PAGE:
Jack Coaty ‘17

New Student Guide, SigEp Blog

5 Tips for a Great Freshman Year

I remember my move-in day at Georgetown all too well—it was a steamy 95-degree afternoon when I first arrived on the Hilltop, eager to begin my life as a Hoya.  My CHARMS-chosen roommate Jake met me in my VCW room, and I noticed he had already taken the bed I wanted.  Joy, what a start.

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Blog author Tom Pescatore (MSB ’17)

The next few months were a Blue & Gray blur, filled with late night Eat & Joy, VCW-style living, trips to places all over DC, and, thankfully, no nights in Lau the entire semester.  I swear, I did study—just not in the soul-eating dungeon we call Lau (see Tip #4 below for some other ideas).

And soon enough I found myself back in northern New Jersey.  Reunited with my friends from back home, I was surprised to find that many of them weren’t really enjoying school.  I had probably a dozen friends ready to transfer, and many more disgruntled with their first semester but willing to give it a second go.  And this made me realize something very important: I’m blessed.  Georgetown is an incredible place.  It’s got great academics, great tradition, and, most importantly, great people.  For me, it’s so much more than a school—it’s home. 

I no longer call New Jersey home (which my parents HATE)—my home is on the Hilltop.  Leo’s is my kitchen; VCW my bedroom (well, not anymore…); Healy Lawn my front yard; Yates my personal gym; Washington my playground.

Now, as happy as I was, there was definitely an adjustment coming to DC.  I did a lot of research coming into my freshman year with the thought that I knew everything when I arrived. Boy was I wrong. Here are some things I wish I knew on that first day of freshman year:

1. Avoid Leo’s during its off hours. 

Those are the times between breakfast and lunch, lunch and dinner, & dinner and late night service. Don’t go between 10 AM-11 AM, 3 PM-4:30 PM, or 8 PM-9 PM unless you are desperately in need of fuel and nearing starvation.  All that’s there during off hours is salad and sandwiches. It’s a disappointment.

2. Take care of your body.

Make sure you eat.  My first week at Georgetown I lost seven pounds. Now most people would probably see that as a blessing, but I didn’t have the weight to lose. And, that being said, exercise.  Once you make sure you’re eating, you eat A LOT.  The late night food and beverages add up quickly.  The freshman 15 (or 35) is real—and some of my friends back home looked like they took up sumo wrestling as a hobby in the matter of a semester. You hate to see it. So at least play intramural sports—which leads us to another tip.

3. Don’t miss intramural sports sign up deadlines.

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IM Basketball Champions

You should get emails about them, but they’re easy to miss. The first sport is flag football—sign up with a team by September 10 (A full list of deadlines and more IM Sports info is here).  I won two championships as a freshman and would love a new challenge from some incoming students. Oh, and winners get a free t-shirt.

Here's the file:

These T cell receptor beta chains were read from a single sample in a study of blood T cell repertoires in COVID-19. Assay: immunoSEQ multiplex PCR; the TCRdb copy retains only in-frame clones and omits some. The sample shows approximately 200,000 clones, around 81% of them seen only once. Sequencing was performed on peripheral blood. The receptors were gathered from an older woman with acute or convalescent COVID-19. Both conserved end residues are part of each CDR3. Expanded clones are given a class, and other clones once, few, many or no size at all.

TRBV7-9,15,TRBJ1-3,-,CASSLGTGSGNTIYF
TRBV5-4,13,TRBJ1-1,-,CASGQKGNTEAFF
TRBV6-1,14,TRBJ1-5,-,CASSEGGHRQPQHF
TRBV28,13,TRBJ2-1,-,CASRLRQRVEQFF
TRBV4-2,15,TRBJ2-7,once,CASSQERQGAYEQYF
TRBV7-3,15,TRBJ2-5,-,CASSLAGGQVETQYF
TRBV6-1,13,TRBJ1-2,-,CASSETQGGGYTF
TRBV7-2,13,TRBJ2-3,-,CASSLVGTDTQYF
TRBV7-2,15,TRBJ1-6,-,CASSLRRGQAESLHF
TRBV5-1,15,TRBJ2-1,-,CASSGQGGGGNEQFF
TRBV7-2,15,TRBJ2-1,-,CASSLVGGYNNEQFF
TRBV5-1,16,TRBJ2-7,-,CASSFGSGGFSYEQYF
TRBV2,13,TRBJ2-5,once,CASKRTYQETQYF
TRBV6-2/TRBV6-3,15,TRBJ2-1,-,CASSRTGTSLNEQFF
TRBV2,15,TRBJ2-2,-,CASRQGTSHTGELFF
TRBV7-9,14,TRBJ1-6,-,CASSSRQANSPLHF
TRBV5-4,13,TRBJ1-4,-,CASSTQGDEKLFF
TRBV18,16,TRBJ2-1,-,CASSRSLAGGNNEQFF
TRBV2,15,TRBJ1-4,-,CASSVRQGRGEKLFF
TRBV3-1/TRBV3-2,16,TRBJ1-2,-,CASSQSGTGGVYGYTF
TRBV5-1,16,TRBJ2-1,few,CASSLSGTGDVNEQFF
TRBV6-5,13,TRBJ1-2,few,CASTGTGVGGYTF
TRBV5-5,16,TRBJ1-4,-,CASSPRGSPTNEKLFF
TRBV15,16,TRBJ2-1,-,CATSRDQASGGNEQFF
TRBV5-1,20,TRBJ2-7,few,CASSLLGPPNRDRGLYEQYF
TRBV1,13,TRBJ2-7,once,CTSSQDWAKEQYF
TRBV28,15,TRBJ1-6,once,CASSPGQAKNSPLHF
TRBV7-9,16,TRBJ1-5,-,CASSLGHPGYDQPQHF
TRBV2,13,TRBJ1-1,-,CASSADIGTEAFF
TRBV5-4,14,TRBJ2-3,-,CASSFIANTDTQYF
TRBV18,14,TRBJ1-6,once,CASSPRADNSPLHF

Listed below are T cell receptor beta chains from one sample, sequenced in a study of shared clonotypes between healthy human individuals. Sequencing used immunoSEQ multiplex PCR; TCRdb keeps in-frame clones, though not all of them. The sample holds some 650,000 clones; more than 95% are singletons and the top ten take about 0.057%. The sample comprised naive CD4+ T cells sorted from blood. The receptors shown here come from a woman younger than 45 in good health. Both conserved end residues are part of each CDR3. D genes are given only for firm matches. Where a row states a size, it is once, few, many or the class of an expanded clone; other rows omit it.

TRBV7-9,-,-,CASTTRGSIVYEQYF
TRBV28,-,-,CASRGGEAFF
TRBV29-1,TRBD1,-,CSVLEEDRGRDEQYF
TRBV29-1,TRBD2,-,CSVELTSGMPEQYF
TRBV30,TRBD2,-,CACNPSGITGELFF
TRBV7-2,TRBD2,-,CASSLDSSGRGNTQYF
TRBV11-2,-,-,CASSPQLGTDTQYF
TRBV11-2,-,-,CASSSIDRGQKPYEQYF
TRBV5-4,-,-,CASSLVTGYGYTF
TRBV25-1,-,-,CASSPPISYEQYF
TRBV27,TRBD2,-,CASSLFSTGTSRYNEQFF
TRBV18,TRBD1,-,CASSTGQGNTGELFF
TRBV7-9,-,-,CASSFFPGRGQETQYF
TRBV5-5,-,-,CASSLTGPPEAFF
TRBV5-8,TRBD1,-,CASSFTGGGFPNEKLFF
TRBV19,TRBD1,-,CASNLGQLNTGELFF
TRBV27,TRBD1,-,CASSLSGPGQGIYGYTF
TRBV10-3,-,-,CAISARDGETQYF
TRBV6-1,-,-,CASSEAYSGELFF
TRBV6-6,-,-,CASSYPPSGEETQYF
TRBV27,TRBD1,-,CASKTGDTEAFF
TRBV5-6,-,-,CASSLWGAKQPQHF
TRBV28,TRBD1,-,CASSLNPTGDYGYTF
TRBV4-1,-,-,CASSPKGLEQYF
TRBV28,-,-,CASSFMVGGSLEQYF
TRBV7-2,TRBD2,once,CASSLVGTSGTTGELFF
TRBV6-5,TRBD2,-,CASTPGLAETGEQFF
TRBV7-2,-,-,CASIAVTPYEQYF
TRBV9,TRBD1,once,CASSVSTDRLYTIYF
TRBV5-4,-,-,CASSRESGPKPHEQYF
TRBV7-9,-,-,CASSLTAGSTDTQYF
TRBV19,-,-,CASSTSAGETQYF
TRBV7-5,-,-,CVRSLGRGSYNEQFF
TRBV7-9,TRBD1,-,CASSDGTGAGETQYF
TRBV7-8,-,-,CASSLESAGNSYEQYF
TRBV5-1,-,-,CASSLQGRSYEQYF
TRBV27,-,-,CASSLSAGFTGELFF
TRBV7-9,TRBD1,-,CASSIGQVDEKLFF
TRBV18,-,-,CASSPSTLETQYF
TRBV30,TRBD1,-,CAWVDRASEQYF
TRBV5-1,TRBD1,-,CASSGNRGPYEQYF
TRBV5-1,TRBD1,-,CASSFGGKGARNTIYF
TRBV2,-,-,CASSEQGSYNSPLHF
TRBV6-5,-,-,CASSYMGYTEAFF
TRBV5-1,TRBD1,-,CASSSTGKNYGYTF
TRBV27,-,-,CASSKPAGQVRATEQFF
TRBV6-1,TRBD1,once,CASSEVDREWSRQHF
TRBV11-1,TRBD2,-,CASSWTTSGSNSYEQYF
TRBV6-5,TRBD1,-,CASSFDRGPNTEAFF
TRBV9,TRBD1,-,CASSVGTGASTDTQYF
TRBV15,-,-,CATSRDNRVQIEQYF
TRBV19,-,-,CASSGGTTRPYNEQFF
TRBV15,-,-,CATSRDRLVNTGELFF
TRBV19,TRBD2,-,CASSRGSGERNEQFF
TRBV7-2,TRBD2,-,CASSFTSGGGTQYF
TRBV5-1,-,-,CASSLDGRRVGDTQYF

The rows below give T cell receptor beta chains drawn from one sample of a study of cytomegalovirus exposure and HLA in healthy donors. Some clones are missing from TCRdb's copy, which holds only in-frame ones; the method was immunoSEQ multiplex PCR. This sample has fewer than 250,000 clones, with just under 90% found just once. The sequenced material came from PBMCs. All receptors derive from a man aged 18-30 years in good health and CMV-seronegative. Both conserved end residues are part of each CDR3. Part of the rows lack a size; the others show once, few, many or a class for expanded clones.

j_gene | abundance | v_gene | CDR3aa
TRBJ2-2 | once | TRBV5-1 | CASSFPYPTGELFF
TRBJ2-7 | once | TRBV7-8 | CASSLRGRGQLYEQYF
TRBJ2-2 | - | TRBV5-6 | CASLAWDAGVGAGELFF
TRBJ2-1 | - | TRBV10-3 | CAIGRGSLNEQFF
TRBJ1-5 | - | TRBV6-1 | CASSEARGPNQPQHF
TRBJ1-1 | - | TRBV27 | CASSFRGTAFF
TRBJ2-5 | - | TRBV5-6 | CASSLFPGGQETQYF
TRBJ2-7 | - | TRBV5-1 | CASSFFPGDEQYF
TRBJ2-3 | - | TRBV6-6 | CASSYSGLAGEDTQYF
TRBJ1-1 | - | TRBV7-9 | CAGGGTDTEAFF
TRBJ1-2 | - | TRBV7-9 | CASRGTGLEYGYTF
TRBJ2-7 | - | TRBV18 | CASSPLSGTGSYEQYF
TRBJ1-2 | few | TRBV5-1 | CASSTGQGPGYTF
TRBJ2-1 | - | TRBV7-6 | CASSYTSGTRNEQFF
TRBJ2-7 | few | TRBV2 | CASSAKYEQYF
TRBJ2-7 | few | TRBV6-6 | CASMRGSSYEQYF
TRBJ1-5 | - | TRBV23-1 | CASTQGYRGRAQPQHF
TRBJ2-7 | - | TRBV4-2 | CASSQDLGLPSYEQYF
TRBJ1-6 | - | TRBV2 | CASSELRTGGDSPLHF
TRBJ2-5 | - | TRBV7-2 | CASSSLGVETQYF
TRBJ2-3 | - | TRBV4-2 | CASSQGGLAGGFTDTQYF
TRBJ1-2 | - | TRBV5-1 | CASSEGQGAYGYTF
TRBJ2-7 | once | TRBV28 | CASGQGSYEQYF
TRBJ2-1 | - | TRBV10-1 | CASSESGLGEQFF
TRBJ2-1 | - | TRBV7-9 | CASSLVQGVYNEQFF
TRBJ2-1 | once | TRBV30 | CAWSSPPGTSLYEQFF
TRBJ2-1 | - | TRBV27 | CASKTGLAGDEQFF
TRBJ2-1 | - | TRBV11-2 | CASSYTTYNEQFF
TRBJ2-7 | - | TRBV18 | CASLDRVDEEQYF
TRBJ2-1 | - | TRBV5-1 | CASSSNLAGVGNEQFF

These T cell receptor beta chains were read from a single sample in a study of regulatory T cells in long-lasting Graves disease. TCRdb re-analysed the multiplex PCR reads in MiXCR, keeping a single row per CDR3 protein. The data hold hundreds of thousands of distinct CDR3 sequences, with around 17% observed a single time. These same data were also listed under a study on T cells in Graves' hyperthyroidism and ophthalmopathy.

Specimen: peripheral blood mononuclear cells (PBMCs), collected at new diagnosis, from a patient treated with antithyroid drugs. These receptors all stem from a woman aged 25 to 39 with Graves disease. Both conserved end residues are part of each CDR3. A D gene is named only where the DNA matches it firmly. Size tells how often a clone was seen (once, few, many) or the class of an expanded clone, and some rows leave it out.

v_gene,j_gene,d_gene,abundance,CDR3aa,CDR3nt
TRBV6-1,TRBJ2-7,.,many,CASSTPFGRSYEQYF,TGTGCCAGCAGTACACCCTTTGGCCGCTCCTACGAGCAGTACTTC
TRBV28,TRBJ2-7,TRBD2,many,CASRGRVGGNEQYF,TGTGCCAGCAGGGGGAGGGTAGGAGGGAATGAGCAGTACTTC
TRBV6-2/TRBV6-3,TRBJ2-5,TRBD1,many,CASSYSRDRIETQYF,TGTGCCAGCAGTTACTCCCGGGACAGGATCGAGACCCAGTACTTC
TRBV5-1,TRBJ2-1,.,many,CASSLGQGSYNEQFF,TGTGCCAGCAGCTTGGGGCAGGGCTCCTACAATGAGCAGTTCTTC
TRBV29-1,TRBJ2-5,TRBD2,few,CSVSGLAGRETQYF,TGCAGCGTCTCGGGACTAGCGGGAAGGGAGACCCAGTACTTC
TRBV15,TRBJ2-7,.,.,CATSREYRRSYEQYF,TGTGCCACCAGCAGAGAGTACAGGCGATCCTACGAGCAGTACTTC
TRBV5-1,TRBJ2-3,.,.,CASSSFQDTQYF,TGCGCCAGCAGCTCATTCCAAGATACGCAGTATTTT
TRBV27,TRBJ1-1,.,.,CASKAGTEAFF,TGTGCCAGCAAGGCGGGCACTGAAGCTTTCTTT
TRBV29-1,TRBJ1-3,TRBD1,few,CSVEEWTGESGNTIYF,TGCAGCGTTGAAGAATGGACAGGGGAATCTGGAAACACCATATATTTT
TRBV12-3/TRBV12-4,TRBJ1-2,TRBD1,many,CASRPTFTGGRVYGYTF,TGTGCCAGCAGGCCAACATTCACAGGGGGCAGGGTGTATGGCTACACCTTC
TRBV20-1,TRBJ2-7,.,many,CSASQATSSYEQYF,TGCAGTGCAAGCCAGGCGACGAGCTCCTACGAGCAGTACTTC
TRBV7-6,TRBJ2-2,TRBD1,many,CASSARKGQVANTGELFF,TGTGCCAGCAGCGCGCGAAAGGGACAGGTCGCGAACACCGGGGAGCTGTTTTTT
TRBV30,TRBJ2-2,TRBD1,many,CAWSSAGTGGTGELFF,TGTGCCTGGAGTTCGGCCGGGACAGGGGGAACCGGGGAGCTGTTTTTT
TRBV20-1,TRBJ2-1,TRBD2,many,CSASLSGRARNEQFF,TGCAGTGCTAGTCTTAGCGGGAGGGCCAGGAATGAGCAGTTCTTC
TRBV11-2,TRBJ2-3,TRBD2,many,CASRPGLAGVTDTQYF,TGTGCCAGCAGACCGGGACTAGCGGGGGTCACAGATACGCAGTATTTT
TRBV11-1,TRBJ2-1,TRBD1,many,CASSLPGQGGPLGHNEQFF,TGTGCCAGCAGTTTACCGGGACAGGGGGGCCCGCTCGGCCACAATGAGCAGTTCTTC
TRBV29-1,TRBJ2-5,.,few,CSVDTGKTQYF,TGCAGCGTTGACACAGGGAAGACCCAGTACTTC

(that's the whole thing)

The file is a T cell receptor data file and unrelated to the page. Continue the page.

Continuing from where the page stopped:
4. Take a Break from Lau

I’m in the minority when it comes to avoiding Lau completely, but even those who do choose to study there should treat themselves to a change of scenery every now and then. Try Regents, MSB, or, if it’s nice out, the Leavey Center roof—they are really great spots to chill and get some work done.

5. “Do less.”

One of my best friends and my OA told me this on my first day at Georgetown, and he couldn’t have been more right.  Join clubs you are passionate about, but not so many that you can’t focus on what you love.  I’m a member of Sigma Phi Epsilon, the Blue and Gray Tour Guide Society, and Club Soccer—and it’s a perfect balance.  I urge you to find things in which you can invest yourself.  For me, it was these groups, as well as Relay for Life—I spearheaded the SigEp charge into this event last spring.  Check out Georgetown’s Relay website and Facebook page for more info. The SigEp team absolutely killed it last semester, raising over $20,000, the most of any student group on campus.

Relay for Life

Georgetown SigEp at Relay for Life

At the end of the day, my first year at Georgetown was defined by the people I met and the experiences we shared.  Bingo Players at Echostage, Hoya basketball games, cab rides into Virginia for Chick-Fil-A, late night FIFA with my brothers.  This is why I can’t wait to get back to Georgetown.  The freedom of college, paired with the people you meet at Georgetown, makes for a really incredible freshman year.

New Hoyas, you’re only a few days away. Get pumped. Get ready to experience the Hilltop.

About SigEp: SigEp at Georgetown is a  social fraternity committed to the principles of virtue, diligence, and brotherly love. We take the best the Greek tradition has to offer — a sense of community through brotherhood; vibrant social life; and a wide range of career and networking opportunities — and exclude nonconstructive elements like pledging and hazing, which aren’t in line with the values here at Georgetown. “This fraternity will be different” is our founding creed.

We invite you to take a look around this site and to check out our Facebook page to get a better sense of who we are and what we do. If you’re considering rushing SigEp, sign up for email alerts about upcoming events, and take a look at our recruitment page,which features a tentative calendar of events. You can learn more about us here.

SigEp Blog

Wreath Laying at Arlington National Cemetery

By Kevin Lo, College ‘16

There might not be a more definitive display of service than enlisting in the armed forces. There’s also not much that could be done to accurately show the gratitude that we (or at least the gratitude that we should) have. A simple act of laying wreaths is, quite honestly, the least any of us could do.